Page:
The fate the Tyutchevs family estate in Ovstug is one of the typical examples of "landed gentry" history. The great Russian poet Fyodor Ivanovich Tyutchev was born on December 5, 1803 on an estate in the village of Ovstug. He was educated at home until he was 17 and was nurtured in an atmosphere of piety and patriotism. It was here in Ovstug that his literary talent was keenly shaped by nature itself which later developed to be one of the distinguishing features of Tyutchev's poetry. Under the tutelage of a 22 years old Semyon Raich, a Russian literature teacher stemming from Sevsk, Tyutchev gained a strong knowledge of the classics both European and Russian, and was encouraged to write verse. At the age of 13, Fyodor Tyutchev began to audit lectures at the philology department of the University of Moscow. At the of 15, he entered the same University, where he studied for two years and received an advanced degree.
His diplomatic career began in 1822, when he got a diplomatic post the Collegium of Foreign Affairs. Being a protege of his relative of the Osterman gentry family, Tyutchev was appointed to the Russian legation in Munich. He spent much of the next 22 years in the West, 20 of them he spent in Munich. Tyutchev was married twice. Both of his wives were from the aristocratic German families. They were Eleonora Peterson, nee countess Bothmer and Ernestina Duernberg, nee baroness Pfeffel. His five out of six children out of the two marriages were raised up and educated in Germany.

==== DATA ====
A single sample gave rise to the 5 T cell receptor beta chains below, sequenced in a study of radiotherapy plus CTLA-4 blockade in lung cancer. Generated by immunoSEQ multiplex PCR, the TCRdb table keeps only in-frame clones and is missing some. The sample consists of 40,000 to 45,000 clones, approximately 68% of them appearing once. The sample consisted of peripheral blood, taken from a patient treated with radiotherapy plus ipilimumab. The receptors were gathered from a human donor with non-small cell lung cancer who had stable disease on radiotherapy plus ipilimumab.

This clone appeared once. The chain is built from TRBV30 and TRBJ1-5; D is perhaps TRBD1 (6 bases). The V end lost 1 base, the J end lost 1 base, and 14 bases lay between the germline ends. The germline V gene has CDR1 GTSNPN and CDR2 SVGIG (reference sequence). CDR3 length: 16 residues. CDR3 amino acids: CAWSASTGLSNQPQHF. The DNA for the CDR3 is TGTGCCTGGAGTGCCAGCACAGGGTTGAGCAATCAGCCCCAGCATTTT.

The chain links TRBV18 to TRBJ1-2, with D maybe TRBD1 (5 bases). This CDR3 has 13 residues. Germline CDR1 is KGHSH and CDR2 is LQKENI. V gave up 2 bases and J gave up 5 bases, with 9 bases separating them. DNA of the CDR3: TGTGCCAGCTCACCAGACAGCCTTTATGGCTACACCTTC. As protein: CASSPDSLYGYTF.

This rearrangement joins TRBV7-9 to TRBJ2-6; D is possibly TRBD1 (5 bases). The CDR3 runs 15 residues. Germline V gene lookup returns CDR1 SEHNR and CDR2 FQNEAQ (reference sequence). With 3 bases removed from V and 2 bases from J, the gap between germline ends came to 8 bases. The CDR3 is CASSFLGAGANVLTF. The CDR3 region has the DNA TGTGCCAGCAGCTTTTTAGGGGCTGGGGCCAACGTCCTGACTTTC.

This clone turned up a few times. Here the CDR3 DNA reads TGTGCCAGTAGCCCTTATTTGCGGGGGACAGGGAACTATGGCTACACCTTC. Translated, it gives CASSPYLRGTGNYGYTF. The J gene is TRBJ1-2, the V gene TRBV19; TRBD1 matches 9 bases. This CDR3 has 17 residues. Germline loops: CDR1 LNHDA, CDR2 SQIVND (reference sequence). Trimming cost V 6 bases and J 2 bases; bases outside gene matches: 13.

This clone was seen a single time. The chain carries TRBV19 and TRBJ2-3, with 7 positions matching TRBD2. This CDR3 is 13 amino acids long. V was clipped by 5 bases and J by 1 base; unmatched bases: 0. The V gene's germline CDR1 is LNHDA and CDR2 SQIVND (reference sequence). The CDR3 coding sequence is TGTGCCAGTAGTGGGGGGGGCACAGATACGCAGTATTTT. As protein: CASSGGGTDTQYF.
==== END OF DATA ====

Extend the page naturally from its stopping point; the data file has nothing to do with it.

Munich was one of the cultural centres of Europe. All those years Tyutchev cherished his favourite spiritual occupation which was writing poetry in Russian. He did not think himself to be a professional poet; nor did he care about writing the improvised poems down.
Tyutchev's literary career can obviously be called everything but usual. For quite a long time, it did not get its readership. During Tyutchev's lifetime, his poem were published in Pushkin's journal. The Contemporary only twice, with two books of poetry published afterwards. The wide acclaim his poetry received only after the poet's death.
When he returned to Russia, he visited his family estate in the village of Ovstug. It was is Ovstug that he wrote the famous masterpieces of landscape lyric poetry. There are sixteen poems that are believed to have been written in Ovstug.
To commemorate the bicentennial anniversary of Fyodr Tyutchev's birth, a series of restoration proceedings have been carried out in Ovstug. The museum of F.I.Tyutchev, which dates back to 1957, has received the status of a museum preserve. The poet's family estate is frequented by his admirers, who cherish a grateful memory and love of him. A kind of poetical pilgrimage is also a traditional poetry festival, which takes place in Ovstug every year on the second Sunday of June